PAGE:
The Book of Mormon is another testament of Jesus Christ and is considered holy scripture dictated by God to his prophets. Much like the Bible, which we also use as scripture of God, The Book of Mormon is a record of disciples of Christ written by prophets in ancient days. The Book of Mormon follows a different group of disciples than the Bible. These peoples originate from the family of a prophet named Lehi, which existed in Jerusalem in about 600 BC. The family of Lehi left Jerusalem because Heavenly Father told them to do so to avoid destruction. They traveled through the wilderness for several years and eventually built a boat and crossed the ocean to the ancient Americas. The Book of Mormon chronicles their experiences and their testimonies of the Messiah, Jesus Christ, his resurrection, and his appearance to them in the Americas. We also believe in and use the Book of Mormon because we believe that the Bible, over time and many translations, subtractions, and additions of its contents, became diluted and the truths therein became less pure and simple and may have even been totally absent. The Book of Mormon serves to supplement the truths of the Bible with more truths presented in a pure, simple, and easy to understand manner. Show more Show less

Do you really believe there is a prophet like Moses alive today?

Yes, we do believe that there is a prophet much like there was in ancient days. We believe that because God loves us, he still speaks to us through personal revelation and through a Prophet who holds the authority to receive important revelation for all of us. Show more Show less

Do Mormons worship Joseph Smith?

We do not, in fact, worship Joseph Smith. We certainly regard him as an honorable man, a prophet, and a great contributor to the restoration of the gospel. The only beings whom we worship are Heavenly Father, Jesus Christ, and the Holy Ghost. Show more Show less

How do I become a member of The Church of Jesus Christ of Latter-day Saints (Mormon Church)?

First of all, I'm happy to hear that you're interested in becoming a member of the Church! If you interested in becoming a member, you should first meet with the missionaries in order to learn about the gospel and become acquainted with the Church. Your lessons with the missionaries will also help you build a testimony that The Book of Mormon and the teaching of the Church are true and are the gospel of Jesus Christ. You will also have time to become familiar with the warm, peaceful, comforting feeling of the influence of the Holy Ghost. After you have found out that the Church is true, you can be baptized by emersion at a Church ceremony by an authorized holder of the Melchizedek Priesthood. If you'd like to meet with the missionaries, you can find out how on this website! Show more Show less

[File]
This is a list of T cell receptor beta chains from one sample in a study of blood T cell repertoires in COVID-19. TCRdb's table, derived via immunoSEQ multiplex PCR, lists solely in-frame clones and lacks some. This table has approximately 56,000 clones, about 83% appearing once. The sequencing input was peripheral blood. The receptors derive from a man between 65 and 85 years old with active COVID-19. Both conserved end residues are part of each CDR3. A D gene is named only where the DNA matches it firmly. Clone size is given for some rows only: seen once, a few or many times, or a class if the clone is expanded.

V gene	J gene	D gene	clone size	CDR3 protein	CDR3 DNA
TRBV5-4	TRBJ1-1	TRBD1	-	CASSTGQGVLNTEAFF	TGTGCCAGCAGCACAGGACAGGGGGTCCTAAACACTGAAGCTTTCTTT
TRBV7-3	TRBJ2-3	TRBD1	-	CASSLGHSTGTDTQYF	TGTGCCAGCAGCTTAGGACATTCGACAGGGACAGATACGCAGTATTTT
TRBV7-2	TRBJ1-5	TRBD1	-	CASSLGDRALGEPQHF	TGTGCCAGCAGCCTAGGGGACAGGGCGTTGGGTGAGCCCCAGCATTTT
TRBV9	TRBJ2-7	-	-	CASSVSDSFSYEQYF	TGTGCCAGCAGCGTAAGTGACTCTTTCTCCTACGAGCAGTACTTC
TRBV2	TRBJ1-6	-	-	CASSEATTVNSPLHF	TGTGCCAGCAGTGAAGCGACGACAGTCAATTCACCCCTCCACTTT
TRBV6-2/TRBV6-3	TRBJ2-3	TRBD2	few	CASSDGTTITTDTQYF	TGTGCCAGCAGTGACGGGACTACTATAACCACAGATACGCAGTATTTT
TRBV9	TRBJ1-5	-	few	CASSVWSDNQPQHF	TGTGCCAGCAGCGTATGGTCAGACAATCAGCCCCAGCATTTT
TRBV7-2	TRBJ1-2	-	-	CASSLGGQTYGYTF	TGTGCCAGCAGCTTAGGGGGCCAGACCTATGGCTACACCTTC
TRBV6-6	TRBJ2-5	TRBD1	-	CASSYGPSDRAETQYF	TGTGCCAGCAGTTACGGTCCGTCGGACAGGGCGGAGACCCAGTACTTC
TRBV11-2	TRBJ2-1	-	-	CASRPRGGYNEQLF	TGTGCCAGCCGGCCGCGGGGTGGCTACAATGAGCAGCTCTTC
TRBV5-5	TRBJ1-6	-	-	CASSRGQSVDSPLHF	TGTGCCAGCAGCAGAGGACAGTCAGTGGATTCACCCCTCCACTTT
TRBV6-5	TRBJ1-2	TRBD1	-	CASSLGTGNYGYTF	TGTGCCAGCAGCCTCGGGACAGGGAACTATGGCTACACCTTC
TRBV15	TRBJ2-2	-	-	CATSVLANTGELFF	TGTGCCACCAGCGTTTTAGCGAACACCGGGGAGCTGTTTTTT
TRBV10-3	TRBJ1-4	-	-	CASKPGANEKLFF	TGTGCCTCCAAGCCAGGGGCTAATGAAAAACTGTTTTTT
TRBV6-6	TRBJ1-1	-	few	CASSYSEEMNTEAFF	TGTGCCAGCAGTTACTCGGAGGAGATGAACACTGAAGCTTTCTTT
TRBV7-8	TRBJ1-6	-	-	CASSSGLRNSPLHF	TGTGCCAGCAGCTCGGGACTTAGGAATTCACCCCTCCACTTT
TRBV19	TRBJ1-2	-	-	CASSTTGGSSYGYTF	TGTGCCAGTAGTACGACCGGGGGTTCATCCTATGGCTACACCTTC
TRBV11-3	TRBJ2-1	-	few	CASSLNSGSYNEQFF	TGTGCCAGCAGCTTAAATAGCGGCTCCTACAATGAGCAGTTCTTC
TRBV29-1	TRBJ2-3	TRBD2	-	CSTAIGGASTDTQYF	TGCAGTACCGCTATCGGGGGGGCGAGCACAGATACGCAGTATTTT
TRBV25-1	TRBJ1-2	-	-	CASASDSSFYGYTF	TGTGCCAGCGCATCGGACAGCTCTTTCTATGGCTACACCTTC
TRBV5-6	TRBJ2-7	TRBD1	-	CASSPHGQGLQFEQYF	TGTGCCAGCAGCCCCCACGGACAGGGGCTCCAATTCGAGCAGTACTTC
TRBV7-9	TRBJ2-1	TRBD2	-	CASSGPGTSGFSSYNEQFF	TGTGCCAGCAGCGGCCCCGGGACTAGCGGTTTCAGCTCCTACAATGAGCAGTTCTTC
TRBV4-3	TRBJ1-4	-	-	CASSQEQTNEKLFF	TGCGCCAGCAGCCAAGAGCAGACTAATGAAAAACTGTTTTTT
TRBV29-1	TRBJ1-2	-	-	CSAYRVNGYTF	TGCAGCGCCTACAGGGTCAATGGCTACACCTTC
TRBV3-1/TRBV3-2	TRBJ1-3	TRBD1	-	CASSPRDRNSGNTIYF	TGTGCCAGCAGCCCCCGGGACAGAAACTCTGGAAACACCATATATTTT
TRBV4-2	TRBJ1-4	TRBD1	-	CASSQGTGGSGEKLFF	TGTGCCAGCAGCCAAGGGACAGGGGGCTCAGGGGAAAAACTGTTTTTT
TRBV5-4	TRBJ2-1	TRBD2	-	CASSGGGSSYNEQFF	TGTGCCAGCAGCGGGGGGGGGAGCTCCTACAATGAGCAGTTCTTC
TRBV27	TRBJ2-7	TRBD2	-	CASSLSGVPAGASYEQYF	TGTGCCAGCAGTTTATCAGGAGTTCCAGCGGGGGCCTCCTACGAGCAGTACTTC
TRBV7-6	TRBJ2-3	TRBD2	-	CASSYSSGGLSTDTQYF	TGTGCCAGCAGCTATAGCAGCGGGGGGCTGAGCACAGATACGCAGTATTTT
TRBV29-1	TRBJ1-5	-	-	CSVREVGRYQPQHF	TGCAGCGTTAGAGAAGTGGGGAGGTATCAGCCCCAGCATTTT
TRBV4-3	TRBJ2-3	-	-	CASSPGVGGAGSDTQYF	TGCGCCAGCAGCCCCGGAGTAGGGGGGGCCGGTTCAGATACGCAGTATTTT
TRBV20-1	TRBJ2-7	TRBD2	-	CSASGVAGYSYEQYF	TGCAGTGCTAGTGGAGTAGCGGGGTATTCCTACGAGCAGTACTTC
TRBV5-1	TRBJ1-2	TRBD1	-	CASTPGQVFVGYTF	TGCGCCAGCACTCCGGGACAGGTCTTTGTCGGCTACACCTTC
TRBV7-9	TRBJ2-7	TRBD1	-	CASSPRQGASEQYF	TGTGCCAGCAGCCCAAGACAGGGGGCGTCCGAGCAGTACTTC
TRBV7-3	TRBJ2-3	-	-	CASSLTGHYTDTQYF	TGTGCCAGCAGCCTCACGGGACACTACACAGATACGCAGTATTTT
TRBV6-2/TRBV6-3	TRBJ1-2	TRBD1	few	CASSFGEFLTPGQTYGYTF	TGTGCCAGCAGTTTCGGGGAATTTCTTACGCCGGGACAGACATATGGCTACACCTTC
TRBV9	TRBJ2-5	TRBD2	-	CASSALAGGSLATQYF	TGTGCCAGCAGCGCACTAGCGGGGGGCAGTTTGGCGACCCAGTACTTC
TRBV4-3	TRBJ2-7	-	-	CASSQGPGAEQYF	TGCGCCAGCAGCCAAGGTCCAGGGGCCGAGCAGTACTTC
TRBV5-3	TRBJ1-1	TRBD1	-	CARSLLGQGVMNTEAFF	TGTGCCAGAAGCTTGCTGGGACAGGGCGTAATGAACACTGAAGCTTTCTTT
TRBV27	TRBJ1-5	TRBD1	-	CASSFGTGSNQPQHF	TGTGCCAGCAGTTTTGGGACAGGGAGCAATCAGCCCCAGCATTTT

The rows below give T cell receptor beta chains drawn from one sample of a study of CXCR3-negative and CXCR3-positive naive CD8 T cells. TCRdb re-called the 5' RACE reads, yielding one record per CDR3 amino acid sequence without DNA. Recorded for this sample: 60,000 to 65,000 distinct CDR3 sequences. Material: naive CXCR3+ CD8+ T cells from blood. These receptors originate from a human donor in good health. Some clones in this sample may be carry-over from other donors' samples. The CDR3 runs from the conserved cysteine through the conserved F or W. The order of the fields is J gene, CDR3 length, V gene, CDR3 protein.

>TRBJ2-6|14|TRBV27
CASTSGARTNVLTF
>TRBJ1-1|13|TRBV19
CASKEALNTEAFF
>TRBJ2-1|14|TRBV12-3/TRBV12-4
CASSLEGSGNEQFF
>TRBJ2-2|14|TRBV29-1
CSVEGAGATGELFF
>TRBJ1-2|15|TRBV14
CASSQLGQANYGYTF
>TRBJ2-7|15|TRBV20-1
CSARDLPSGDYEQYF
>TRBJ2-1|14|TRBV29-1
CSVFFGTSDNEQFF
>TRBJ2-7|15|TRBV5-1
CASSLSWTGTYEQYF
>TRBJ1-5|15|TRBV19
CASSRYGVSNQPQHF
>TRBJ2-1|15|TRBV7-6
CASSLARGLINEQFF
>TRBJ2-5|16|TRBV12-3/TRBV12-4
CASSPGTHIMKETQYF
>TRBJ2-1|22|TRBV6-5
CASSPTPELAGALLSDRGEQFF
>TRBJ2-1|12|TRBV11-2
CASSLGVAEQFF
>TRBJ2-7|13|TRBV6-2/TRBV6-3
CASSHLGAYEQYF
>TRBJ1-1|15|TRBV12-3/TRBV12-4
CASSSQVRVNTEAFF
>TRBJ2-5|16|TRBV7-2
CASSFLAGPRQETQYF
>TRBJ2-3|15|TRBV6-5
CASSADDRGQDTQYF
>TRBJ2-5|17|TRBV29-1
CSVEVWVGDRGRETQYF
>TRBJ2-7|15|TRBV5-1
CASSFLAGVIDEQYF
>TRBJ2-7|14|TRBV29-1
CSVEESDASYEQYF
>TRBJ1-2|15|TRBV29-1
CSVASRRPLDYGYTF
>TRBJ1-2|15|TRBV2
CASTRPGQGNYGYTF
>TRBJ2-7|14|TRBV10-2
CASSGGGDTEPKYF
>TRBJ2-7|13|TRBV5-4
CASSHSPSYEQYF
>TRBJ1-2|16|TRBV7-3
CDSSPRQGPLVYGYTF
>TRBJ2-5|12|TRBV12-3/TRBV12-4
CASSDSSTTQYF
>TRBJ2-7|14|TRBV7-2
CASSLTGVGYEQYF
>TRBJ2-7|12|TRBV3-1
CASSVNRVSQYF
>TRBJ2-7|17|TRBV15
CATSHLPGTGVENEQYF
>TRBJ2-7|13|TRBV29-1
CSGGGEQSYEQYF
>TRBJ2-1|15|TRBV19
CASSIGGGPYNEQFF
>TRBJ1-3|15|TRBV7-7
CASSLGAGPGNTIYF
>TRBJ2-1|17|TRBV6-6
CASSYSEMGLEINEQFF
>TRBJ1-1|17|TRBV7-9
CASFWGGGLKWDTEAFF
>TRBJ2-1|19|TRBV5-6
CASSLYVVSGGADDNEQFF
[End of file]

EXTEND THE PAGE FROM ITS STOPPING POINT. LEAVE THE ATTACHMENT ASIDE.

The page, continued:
What is faith?

Faith is "hope for things which are not seen, which are true" (Alma 32:21 or Hebrews 11:1). While faith can be rather complex, it is also very simple. Faith is also a combination of the pure love of Christ and hope. Faith, much like a small seedling, can grow to be a mighty oak with time and careful nurturing. Show more Show less

Who are the Mormons?

Mormons are members of the Church of Jesus Christ of Latter-day Saints. We are called Mormons because we were given that nickname a long time ago because we believe in The Book of Mormon. Show more Show less

Where did Mormonism and The Church of Jesus Christ of Latter-day Saints begin?

The Church began with the sincere prayer of the 14-year-old Joseph Smith on a clear spring day in 1820. After Joseph prayed to know which church he should attend, Heavenly Father and Jesus Christ appeared to him, much like they have appeared to prophets in ancient days such as Moses on Mount Sinai, and told him that he should attend none of the churches because none had the fulness of the truth. In the following 10 years, Joseph was visited by heavenly messengers, translated the Book of Mormon, and organized the Church. The Church was organized in Fayette, New York on April 6, 1830 with 6 members. The church today has over 14 million members and continues to grow worldwide. Show more Show less

Is it true that Jesus appeared in North America after his crucifixion and resurrection according to the Book of Mormon?

Yes. The portion of The Book of Mormon that teaches this truth is actually one of my favorites. We believe that Jesus Christ visited his people in the Americas after his crucifixion and resurrection. You can read about this in the book of 3 Nephi in the Book of Mormon. We also believe that he healed their sick, taught His gospel, and called 12 apostles in order to organize his Church in the Americas. We believe that the following words in John 10:16 refer to Christ's disciples in the Americas, " And other sheep I have, which are not of this fold: them also I must bring, and they shall hear my voice; and there shall be one fold, and one shepherd." Show more Show less

How can I know Mormonism is true?

There are a few very important things that you can do to know if the Church (Mormonism) is true. First, you should seek to learn more about the church if you are currently unacquainted. You can do this by meeting with the missionaries or asking a Mormon you know. You should pray sincerely to our Heavenly Father along with studying the scriptures. You should also strive to live God's commandments, fellowship in the church, and attend church meetings regularly. It is important to note that we are all given a manifestation of the truth of the gospel in ways that are as unique as our individual identities are. While some may hear a voice or feel an immediate and very powerful sensation of peace or warmth, others may take more time to know the truth and may need several small experiences to build a testimony. As Dieter F. Uchtdorf, an Apostle and prophet of God, so eloquently explains, "The truth is, those who diligently seek to learn of Christ eventually will come to know Him. They will personally receive a divine portrait of the Master, although it most often comes in the form of a puzzle—one piece at a time. Each individual piece may not be easily recognizable by itself; it may not be clear how it relates to the whole. Each piece helps us to see the big picture a little more clearly. Eventually, after enough pieces have been put together, we recognize the grand beauty of it all." Show more Show less